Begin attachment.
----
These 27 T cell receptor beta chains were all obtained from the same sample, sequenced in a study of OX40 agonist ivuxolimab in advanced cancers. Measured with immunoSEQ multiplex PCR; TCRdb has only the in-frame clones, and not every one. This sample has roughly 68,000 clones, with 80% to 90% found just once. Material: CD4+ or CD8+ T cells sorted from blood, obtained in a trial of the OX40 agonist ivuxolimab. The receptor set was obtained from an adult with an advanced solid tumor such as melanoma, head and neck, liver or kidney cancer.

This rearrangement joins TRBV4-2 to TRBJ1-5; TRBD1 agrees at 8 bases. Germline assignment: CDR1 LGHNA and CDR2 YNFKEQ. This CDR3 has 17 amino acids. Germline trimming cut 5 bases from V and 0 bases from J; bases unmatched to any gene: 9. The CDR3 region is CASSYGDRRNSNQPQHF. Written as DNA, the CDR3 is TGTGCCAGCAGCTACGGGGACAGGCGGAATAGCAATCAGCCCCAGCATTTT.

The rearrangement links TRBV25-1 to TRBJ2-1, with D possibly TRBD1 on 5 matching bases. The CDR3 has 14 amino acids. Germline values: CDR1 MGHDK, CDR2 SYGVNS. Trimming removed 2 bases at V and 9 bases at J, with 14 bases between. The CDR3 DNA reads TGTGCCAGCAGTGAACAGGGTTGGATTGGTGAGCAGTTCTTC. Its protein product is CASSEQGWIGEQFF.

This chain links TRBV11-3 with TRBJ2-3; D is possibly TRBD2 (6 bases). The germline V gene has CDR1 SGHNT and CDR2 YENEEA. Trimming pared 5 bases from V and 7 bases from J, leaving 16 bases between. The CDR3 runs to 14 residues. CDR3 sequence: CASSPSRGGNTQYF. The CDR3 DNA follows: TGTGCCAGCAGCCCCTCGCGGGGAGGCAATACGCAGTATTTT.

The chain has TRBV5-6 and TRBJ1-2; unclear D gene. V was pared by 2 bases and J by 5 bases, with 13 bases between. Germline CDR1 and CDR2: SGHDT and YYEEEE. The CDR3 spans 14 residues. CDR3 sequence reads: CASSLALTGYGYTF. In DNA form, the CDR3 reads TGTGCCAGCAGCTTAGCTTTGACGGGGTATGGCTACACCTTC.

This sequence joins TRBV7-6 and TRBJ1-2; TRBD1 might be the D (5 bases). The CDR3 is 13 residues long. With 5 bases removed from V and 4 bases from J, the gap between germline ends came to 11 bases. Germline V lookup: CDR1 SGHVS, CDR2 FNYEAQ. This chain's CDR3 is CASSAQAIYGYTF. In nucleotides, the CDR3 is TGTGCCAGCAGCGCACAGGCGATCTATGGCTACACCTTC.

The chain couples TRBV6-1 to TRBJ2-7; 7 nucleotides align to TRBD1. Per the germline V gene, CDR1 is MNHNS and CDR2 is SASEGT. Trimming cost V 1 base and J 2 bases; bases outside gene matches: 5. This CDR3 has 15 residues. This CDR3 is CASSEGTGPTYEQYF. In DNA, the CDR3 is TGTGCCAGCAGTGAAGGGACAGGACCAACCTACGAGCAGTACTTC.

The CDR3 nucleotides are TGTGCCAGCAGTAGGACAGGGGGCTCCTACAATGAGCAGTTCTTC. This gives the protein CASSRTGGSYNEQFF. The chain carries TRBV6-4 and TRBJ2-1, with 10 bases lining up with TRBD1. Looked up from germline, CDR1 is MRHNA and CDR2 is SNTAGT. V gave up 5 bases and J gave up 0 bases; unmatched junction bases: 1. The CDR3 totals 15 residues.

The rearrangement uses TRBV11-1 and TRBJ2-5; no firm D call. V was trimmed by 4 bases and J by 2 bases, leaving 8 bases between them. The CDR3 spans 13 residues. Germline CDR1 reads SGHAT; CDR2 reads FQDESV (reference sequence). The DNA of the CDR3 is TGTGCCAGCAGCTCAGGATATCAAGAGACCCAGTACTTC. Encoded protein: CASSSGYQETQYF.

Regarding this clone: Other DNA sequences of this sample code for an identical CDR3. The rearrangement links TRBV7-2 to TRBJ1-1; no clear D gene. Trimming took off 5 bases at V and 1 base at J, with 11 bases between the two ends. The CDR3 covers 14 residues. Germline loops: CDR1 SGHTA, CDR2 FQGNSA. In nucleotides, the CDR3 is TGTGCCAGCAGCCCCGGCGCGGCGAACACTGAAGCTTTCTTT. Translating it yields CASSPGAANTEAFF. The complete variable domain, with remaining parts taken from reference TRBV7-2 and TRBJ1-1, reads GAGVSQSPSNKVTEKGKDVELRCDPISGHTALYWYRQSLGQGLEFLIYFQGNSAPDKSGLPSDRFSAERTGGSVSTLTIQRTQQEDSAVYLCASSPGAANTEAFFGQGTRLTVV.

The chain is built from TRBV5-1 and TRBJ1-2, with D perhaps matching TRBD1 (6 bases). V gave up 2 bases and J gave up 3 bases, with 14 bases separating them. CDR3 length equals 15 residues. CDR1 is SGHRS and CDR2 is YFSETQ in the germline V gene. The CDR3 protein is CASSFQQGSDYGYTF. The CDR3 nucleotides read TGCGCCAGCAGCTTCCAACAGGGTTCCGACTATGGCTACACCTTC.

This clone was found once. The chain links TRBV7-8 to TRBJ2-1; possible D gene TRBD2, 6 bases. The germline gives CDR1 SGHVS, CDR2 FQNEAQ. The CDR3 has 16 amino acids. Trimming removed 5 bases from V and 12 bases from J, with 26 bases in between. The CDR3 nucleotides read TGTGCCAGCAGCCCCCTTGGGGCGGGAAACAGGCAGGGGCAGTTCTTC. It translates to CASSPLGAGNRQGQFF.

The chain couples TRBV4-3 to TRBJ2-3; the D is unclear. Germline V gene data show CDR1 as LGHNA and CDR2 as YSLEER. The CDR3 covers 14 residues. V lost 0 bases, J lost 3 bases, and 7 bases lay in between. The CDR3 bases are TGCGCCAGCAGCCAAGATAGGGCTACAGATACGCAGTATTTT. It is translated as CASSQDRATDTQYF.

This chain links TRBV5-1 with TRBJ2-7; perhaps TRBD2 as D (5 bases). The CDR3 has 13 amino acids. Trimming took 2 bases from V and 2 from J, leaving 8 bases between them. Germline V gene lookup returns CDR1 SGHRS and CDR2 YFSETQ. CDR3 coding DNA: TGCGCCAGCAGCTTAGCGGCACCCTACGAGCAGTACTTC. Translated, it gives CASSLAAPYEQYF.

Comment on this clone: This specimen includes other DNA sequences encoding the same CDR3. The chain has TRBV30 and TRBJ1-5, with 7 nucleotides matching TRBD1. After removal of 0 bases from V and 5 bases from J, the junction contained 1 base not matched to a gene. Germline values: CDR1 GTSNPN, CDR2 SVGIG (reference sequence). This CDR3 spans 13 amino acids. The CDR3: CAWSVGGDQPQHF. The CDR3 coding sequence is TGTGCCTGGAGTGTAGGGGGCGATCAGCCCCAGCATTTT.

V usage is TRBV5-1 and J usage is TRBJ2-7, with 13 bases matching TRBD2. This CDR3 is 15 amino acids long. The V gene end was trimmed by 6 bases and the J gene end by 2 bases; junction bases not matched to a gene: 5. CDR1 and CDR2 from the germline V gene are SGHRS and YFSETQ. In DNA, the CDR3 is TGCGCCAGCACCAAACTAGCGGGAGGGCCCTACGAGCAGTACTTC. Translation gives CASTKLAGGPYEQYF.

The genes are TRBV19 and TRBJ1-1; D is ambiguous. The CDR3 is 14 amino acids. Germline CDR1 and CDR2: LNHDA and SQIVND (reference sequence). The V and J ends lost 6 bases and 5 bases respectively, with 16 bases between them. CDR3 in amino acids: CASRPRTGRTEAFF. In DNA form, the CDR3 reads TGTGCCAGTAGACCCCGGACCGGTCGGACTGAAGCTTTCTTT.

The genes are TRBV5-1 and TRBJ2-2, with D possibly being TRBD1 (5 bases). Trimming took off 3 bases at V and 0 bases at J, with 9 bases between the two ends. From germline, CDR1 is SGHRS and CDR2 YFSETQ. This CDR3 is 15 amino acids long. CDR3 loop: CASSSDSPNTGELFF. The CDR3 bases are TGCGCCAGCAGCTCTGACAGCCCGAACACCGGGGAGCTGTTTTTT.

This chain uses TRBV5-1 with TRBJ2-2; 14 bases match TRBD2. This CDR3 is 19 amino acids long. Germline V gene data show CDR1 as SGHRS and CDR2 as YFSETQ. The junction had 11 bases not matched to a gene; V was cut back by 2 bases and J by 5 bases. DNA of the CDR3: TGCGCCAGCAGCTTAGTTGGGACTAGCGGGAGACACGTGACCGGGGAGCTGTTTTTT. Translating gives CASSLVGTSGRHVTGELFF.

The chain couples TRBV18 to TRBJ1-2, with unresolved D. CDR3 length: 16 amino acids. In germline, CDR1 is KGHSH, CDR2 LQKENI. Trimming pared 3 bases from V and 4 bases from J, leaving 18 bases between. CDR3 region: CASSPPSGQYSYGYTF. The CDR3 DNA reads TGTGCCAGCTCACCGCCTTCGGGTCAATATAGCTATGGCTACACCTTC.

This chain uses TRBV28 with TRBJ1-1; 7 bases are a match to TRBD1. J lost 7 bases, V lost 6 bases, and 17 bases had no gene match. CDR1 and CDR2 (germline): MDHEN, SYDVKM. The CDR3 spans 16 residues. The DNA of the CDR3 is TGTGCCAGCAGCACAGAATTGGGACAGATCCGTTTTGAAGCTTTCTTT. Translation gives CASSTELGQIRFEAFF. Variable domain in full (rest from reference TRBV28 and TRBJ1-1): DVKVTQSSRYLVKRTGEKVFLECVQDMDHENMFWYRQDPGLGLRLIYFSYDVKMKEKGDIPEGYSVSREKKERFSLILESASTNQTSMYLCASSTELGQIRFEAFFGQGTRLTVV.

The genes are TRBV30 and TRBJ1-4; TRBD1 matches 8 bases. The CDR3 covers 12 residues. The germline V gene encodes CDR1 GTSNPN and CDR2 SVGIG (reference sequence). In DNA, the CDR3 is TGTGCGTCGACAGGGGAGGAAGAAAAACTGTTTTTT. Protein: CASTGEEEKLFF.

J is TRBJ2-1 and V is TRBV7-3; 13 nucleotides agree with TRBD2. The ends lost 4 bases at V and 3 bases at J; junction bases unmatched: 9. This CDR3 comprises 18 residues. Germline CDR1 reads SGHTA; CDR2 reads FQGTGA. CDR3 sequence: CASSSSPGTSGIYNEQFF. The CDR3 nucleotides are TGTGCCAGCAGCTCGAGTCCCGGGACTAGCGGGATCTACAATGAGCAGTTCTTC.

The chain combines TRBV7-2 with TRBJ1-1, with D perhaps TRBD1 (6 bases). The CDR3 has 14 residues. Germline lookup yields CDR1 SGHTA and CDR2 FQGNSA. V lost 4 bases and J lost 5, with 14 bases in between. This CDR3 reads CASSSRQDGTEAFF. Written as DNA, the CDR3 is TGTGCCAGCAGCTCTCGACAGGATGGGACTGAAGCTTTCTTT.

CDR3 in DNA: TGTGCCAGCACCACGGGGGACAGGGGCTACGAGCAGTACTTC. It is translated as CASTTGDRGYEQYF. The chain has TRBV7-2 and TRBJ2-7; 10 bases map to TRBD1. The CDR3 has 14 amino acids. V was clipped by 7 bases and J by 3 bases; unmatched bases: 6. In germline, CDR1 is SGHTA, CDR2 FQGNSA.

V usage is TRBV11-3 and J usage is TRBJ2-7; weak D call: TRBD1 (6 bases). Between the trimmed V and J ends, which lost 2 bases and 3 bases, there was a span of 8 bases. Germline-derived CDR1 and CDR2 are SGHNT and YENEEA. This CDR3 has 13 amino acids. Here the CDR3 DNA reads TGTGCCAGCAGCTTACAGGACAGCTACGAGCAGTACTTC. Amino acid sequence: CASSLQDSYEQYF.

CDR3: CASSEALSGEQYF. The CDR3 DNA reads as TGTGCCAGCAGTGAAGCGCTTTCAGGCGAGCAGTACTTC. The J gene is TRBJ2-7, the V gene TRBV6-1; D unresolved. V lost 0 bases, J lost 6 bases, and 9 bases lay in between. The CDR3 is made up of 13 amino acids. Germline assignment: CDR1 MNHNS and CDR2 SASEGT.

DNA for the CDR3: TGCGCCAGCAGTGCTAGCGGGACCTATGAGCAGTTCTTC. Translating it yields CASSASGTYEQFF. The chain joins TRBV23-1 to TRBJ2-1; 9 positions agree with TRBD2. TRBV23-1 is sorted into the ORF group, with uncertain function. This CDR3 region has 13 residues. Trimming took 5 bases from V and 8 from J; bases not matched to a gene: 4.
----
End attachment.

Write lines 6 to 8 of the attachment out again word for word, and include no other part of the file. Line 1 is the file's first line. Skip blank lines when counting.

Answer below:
This sequence joins TRBV7-6 and TRBJ1-2; TRBD1 might be the D (5 bases). The CDR3 is 13 residues long. With 5 bases removed from V and 4 bases from J, the gap between germline ends came to 11 bases. Germline V lookup: CDR1 SGHVS, CDR2 FNYEAQ. This chain's CDR3 is CASSAQAIYGYTF. In nucleotides, the CDR3 is TGTGCCAGCAGCGCACAGGCGATCTATGGCTACACCTTC.

The chain couples TRBV6-1 to TRBJ2-7; 7 nucleotides align to TRBD1. Per the germline V gene, CDR1 is MNHNS and CDR2 is SASEGT. Trimming cost V 1 base and J 2 bases; bases outside gene matches: 5. This CDR3 has 15 residues. This CDR3 is CASSEGTGPTYEQYF. In DNA, the CDR3 is TGTGCCAGCAGTGAAGGGACAGGACCAACCTACGAGCAGTACTTC.

The CDR3 nucleotides are TGTGCCAGCAGTAGGACAGGGGGCTCCTACAATGAGCAGTTCTTC. This gives the protein CASSRTGGSYNEQFF. The chain carries TRBV6-4 and TRBJ2-1, with 10 bases lining up with TRBD1. Looked up from germline, CDR1 is MRHNA and CDR2 is SNTAGT. V gave up 5 bases and J gave up 0 bases; unmatched junction bases: 1. The CDR3 totals 15 residues.